Leading off today:
Niagara Wheatfield had its 99-match winning streak in league action snapped Wednesday with a one-stroke loss at Niagara Frontier Golf Club.
Anthony Dragone fired a 42 for nine holes to lead Lewiston-Porter to a 275-276 victory in Niagara Frontier League action. The medalist was Niagara Wheatfield's Anthony Delisanti with a 37.
Niagara Wheatfield had last lost in 2014, when it finished second in the Niagara Frontier League Tournament. The last loss in a dual meet was in 2013.
"I'm numb. I can't believe it," Lew-Port coach Scott Townsend said. "It's bittersweet though because they're always a really classy team and Tim (Codd, NW's coach) is a great guy and it's been great for our league and golf in our area. ... They've been a great story."
Boys soccer: Owen Parsons converted a penalty kick with 1:51 to play to lift Horace Greeley to a 3-2 victory over Ossining, ranked eighth in the state in Class AA.
Greeley improved to 4-1-2. Ossining, which had been riding a six-game winning streak, is 8-2.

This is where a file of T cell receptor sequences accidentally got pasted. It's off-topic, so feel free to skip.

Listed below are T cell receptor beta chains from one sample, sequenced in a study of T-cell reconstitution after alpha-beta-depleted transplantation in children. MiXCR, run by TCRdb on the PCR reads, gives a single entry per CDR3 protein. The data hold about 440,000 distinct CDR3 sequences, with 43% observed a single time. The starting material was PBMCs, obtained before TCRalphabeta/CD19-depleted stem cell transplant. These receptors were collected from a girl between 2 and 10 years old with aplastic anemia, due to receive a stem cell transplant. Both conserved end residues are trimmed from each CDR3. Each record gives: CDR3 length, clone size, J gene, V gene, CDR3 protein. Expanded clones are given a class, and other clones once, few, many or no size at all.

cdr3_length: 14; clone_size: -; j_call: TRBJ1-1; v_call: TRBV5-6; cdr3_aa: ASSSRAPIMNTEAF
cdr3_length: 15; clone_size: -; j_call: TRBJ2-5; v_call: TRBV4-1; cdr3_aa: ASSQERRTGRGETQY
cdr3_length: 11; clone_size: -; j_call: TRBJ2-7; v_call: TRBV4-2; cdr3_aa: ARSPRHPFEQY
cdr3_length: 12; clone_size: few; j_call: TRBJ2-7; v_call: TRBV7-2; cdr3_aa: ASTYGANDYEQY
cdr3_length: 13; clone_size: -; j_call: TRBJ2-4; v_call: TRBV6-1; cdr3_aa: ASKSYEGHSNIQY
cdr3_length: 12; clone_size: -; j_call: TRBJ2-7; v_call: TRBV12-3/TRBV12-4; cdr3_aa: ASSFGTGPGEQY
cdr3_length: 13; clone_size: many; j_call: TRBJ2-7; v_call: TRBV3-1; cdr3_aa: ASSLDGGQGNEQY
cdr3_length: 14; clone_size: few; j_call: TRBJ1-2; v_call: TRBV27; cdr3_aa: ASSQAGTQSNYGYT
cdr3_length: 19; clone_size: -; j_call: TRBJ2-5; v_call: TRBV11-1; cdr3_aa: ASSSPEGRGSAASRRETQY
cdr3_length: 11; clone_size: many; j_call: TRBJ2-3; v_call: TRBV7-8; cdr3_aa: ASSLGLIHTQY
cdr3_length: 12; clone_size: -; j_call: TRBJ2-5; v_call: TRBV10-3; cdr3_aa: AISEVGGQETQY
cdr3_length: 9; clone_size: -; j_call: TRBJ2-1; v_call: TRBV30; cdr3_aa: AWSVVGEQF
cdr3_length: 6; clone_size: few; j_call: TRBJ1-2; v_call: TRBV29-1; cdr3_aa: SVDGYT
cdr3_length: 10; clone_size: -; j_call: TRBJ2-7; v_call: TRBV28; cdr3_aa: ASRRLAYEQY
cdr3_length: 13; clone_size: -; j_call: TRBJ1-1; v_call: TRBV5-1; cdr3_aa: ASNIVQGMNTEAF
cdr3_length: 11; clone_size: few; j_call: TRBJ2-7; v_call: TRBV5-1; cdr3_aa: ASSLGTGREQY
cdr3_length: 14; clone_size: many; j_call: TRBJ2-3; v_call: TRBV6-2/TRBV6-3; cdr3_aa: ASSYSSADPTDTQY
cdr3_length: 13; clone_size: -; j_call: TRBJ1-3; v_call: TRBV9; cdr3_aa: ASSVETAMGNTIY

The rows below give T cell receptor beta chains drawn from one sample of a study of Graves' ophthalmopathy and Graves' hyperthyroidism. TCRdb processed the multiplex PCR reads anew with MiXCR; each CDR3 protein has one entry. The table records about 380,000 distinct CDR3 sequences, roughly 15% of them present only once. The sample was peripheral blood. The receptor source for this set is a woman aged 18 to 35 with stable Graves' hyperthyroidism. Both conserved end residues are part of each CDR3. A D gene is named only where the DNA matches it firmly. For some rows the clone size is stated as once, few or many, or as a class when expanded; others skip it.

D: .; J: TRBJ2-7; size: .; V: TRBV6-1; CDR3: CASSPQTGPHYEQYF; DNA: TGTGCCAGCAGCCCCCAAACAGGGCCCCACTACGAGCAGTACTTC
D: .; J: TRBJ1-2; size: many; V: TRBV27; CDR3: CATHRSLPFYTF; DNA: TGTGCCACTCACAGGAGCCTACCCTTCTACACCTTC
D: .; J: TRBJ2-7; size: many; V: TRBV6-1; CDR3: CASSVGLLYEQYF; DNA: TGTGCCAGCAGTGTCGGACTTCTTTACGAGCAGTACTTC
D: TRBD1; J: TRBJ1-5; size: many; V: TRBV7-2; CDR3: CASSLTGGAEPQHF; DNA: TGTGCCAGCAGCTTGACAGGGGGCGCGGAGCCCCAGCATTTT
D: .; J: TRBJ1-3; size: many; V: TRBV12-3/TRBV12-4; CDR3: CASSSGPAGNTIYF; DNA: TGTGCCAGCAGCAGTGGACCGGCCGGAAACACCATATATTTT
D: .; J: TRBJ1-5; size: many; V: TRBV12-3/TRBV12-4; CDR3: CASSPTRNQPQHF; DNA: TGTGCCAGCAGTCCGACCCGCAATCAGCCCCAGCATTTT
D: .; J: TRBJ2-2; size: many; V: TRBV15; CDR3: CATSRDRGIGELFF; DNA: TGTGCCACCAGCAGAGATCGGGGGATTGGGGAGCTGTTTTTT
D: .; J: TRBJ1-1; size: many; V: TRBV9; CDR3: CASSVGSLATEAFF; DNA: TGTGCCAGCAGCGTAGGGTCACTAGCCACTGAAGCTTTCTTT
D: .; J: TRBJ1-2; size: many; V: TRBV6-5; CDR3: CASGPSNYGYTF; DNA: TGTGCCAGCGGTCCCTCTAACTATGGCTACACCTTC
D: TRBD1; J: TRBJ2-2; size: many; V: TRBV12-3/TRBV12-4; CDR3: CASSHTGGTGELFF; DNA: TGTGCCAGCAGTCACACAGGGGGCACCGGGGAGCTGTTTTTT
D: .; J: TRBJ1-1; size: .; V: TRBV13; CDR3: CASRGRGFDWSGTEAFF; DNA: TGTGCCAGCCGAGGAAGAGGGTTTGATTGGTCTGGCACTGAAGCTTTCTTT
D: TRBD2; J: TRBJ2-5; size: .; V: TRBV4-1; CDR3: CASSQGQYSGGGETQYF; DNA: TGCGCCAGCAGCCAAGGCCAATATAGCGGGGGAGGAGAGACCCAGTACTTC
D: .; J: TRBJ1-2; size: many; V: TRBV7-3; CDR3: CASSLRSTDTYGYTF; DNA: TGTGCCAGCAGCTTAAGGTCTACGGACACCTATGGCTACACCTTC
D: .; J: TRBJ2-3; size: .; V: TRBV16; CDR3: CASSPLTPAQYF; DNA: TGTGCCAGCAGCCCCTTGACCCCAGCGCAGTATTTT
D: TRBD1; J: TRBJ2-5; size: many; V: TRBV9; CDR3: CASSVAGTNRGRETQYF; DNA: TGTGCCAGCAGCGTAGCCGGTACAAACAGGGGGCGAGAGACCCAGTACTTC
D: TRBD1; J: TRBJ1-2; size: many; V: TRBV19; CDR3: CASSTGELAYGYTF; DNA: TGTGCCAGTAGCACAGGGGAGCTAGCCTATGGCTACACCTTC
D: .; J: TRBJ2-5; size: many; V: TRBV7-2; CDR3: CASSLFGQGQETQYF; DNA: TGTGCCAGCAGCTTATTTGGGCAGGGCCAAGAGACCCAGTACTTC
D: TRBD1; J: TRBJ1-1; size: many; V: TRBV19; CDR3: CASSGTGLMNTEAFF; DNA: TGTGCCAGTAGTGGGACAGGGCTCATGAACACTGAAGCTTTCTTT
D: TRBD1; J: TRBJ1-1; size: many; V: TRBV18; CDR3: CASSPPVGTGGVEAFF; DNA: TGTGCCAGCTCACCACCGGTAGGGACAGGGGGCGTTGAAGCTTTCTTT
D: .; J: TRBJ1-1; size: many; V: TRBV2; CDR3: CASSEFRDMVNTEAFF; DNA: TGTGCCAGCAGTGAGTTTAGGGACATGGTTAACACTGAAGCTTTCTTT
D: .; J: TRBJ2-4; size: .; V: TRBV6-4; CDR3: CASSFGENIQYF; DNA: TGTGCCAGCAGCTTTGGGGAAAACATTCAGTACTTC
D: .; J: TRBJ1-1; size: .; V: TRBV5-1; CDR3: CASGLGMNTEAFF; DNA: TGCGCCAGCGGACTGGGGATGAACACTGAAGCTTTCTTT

Kevon Evans chipped a ball over the head of the goalkeeper to give Ossining a 2-1 lead with 32:17 left, but Horace Greeley's Josh Tochner equalized when a shot deflected off the goalie with trickled over the line with 11:35 to go.
"That was a very slow-motion moment," Tochner said.
It's now a trend: For the second time in a week, a former high school coach has been accused of providing inside information to an upcoming football opponent. Last week's episode was in Arizona and the latest involves an Arkansas coach who was serving as dean of students.
Randy Barnhill, 8-23 in the previous three seasons with Huntsville before being reassigned, is accused of sending detailed info to the coach for Elkins High in the days before that school's 35-0 win over Huntsville.
Barnhill was tripped up by technology; the messages he sent to the Elkins coach were backed up to a Huntsville team iPad that Barnhill had previously used while coaching.
Barnhill was seen being escorted off the campus by security on Tuesday.
Haves vs. have-nots: I hadn't heard the topic mentioned in quite some time so I had no idea it might be gaining momentum, but Iowa is the latest state to investigate adding provisions to the way schools are classified so that those with high poverty levels can drop down to lower enrollment divisions.
Minnesota, Oregon and Colorado already have such provisions and Washington could be headed in that direction by next year. Discussions have picked up steam recently in Iowa, where Des Moines' five largest public schools are a combined 0-104 in football in the past decade against rivals with more affluent student bodies from the Polk County suburbs.